Sanders Spox Exposed for Planting Fake Story About Bloomberg's Heart Health


Two Democratic presidential campaigns are slugging it out to determine which candidate really has one foot in the grave. (Spoiler alert: They both do.)

Briahna Joy Gray, national press secretary for Vermont Sen. Bernie Sanders’ campaign, was forced to walk back a claim she made about the health of former New York Mayor Michael Bloomberg during a CNN interview on Wednesday.

Gray was responding to CNN’s John Berman, who said three doctors’ letters released by the Sanders campaign had “nothing in them other than the doctors saying that he’s fit. He had a heart attack.”

The spokeswoman retorted that “it’s really telling given that none of the same concern is being demonstrated for Michael Bloomberg, who’s the same age as Bernie Sanders, who has suffered heart attacks in the past.”

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In a statement to Fox News, Bloomberg campaign manager Kevin Sheekey called Gray’s claim “completely false.”

Sheekey conceded that Bloomberg had two coronary stents placed in 2000 but said he has not had any heart attacks.

Hours later, Gray retracted her statement via Twitter.

“I mispoke when I said Bloomberg had a heart attack,” she said. “Rather, he underwent the same stent procedure as Bernie. Bernie released 3 detailed medical reports in December — just like the other candidates.”

While it is true that both candidates are 78, Sanders underwent a heart procedure after experiencing chest pains last fall. His campaign didn’t acknowledge Sanders had suffered a heart attack until his release from the hospital days later.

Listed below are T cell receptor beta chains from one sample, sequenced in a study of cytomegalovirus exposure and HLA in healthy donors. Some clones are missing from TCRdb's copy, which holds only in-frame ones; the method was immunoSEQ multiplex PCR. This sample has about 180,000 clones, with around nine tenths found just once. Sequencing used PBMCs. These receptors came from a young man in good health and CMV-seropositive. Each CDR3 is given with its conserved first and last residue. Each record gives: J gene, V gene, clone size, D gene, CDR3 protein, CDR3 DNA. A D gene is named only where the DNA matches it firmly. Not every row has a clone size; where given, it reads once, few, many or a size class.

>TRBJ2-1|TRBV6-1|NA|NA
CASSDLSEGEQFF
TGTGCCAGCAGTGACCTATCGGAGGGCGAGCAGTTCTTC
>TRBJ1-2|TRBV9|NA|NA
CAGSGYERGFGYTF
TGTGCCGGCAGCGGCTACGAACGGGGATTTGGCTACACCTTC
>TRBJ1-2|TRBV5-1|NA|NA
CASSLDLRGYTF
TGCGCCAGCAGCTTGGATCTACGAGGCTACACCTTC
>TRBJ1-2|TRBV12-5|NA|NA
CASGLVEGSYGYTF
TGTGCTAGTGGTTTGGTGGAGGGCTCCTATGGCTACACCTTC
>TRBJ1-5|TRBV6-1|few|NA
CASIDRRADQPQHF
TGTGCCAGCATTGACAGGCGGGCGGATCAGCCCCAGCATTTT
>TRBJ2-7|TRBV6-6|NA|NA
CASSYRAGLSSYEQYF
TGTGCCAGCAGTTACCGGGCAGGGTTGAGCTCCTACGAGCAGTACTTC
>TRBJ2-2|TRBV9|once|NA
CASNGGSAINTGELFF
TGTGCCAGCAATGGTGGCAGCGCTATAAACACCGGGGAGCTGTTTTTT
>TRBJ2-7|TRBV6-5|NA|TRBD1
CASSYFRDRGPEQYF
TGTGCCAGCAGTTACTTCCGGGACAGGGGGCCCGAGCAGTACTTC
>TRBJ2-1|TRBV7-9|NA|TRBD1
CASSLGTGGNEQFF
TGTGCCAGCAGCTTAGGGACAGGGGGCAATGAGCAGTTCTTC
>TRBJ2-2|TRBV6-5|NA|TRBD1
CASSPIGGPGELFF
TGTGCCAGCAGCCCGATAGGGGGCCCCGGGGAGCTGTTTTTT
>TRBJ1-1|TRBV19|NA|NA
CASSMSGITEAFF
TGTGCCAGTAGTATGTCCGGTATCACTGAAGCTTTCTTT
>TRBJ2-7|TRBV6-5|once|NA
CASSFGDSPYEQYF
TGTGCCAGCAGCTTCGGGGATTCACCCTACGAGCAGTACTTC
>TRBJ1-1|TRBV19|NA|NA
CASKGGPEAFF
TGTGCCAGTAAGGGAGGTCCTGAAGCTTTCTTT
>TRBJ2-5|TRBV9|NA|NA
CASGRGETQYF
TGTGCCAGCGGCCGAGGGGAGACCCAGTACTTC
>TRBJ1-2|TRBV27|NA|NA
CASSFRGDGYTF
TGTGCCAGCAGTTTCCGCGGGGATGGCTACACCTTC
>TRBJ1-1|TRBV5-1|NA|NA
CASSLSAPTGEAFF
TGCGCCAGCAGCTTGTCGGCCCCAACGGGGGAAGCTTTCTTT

Candidates’ age has been at the forefront of the 2020 presidential race. In addition to Sanders and Bloomberg, top Democrat candidates Sen. Elizabeth Warren of Massachusetts (70) and former Vice President Joe Biden (77) are also septuagenarians, as is the man they’re all hoping to face in November, President Donald Trump (73).

While there are fewer reports of physical health problems in the other candidates, Biden sometimes forgets where he is on campaign stops, which could indicate failing memory.

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He also uses midcentury movie references to insult detractors, which is more benign but nevertheless clear evidence of his waning shelf life.

Should voters be concerned about Sanders' heart health?

What is particular about Sanders and Bloomberg is that they are two men in their twilight years slinging the mud about who is most likely to die first.

While other folks their age are campaigning to head their condo community association, these two are vying for the highest office in the land.

The irony is that both men might already be on borrowed time, as the average life expectancy for males in the U.S. in 2018 was 76.2 years, according to the Centers for Disease Control and Prevention.

In comparison, Trump seems especially spry at 73. He has also enjoyed continued good health, much to the chagrin of his political enemies.

The Sanders campaign has sunken to a new low with the false allegation of Bloomberg’s “heart attacks.” Gone are the days when candidates engaged in rows over extramarital affairs or shady finances.

Today’s Democratic Party is a race between a 78-year-old communist and a 78-year-old multibillionaire slugging it out over whose ticker needs less tinkering (to use phrasing both men would relate to better).

In the hip slang of the Joe Biden campaign, that’s just “malarkey.”

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Christine earned her bachelor’s degree from Seton Hall University, where she studied communications and Latin. She left her career in the insurance industry to become a freelance writer and stay-at-home mother.
Christine earned her bachelor’s degree from Seton Hall University, where she studied communications and Latin. She left her career in the insurance industry to become a freelance writer and stay-at-home mother.


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